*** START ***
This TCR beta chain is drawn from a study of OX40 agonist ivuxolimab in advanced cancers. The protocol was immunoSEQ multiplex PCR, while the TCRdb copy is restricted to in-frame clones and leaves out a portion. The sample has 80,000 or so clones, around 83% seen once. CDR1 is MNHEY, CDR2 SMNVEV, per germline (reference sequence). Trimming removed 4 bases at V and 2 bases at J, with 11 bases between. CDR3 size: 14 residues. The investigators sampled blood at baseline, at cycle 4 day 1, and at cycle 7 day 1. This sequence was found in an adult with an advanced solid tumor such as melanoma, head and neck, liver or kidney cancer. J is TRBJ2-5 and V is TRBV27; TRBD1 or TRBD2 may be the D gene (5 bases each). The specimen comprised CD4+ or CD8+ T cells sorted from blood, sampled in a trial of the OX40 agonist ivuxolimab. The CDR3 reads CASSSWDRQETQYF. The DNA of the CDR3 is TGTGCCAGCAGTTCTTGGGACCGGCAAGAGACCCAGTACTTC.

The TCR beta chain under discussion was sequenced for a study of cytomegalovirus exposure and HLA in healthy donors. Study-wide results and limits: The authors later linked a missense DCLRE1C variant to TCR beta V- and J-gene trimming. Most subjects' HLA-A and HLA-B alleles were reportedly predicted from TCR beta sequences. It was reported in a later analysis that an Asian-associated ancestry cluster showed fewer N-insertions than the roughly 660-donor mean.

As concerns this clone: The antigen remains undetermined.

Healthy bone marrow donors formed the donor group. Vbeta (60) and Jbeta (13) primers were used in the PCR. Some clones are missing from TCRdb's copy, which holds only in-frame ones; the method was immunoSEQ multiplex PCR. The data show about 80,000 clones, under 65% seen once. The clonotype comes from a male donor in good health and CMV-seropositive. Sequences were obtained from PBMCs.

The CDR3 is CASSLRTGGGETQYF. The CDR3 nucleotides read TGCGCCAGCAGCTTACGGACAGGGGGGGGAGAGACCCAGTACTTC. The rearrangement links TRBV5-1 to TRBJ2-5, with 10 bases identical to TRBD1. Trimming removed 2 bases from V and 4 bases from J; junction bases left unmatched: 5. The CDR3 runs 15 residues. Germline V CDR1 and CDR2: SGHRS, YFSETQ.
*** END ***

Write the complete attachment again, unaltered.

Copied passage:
This TCR beta chain is drawn from a study of OX40 agonist ivuxolimab in advanced cancers. The protocol was immunoSEQ multiplex PCR, while the TCRdb copy is restricted to in-frame clones and leaves out a portion. The sample has 80,000 or so clones, around 83% seen once. CDR1 is MNHEY, CDR2 SMNVEV, per germline (reference sequence). Trimming removed 4 bases at V and 2 bases at J, with 11 bases between. CDR3 size: 14 residues. The investigators sampled blood at baseline, at cycle 4 day 1, and at cycle 7 day 1. This sequence was found in an adult with an advanced solid tumor such as melanoma, head and neck, liver or kidney cancer. J is TRBJ2-5 and V is TRBV27; TRBD1 or TRBD2 may be the D gene (5 bases each). The specimen comprised CD4+ or CD8+ T cells sorted from blood, sampled in a trial of the OX40 agonist ivuxolimab. The CDR3 reads CASSSWDRQETQYF. The DNA of the CDR3 is TGTGCCAGCAGTTCTTGGGACCGGCAAGAGACCCAGTACTTC.

The TCR beta chain under discussion was sequenced for a study of cytomegalovirus exposure and HLA in healthy donors. Study-wide results and limits: The authors later linked a missense DCLRE1C variant to TCR beta V- and J-gene trimming. Most subjects' HLA-A and HLA-B alleles were reportedly predicted from TCR beta sequences. It was reported in a later analysis that an Asian-associated ancestry cluster showed fewer N-insertions than the roughly 660-donor mean.

As concerns this clone: The antigen remains undetermined.

Healthy bone marrow donors formed the donor group. Vbeta (60) and Jbeta (13) primers were used in the PCR. Some clones are missing from TCRdb's copy, which holds only in-frame ones; the method was immunoSEQ multiplex PCR. The data show about 80,000 clones, under 65% seen once. The clonotype comes from a male donor in good health and CMV-seropositive. Sequences were obtained from PBMCs.

The CDR3 is CASSLRTGGGETQYF. The CDR3 nucleotides read TGCGCCAGCAGCTTACGGACAGGGGGGGGAGAGACCCAGTACTTC. The rearrangement links TRBV5-1 to TRBJ2-5, with 10 bases identical to TRBD1. Trimming removed 2 bases from V and 4 bases from J; junction bases left unmatched: 5. The CDR3 runs 15 residues. Germline V CDR1 and CDR2: SGHRS, YFSETQ.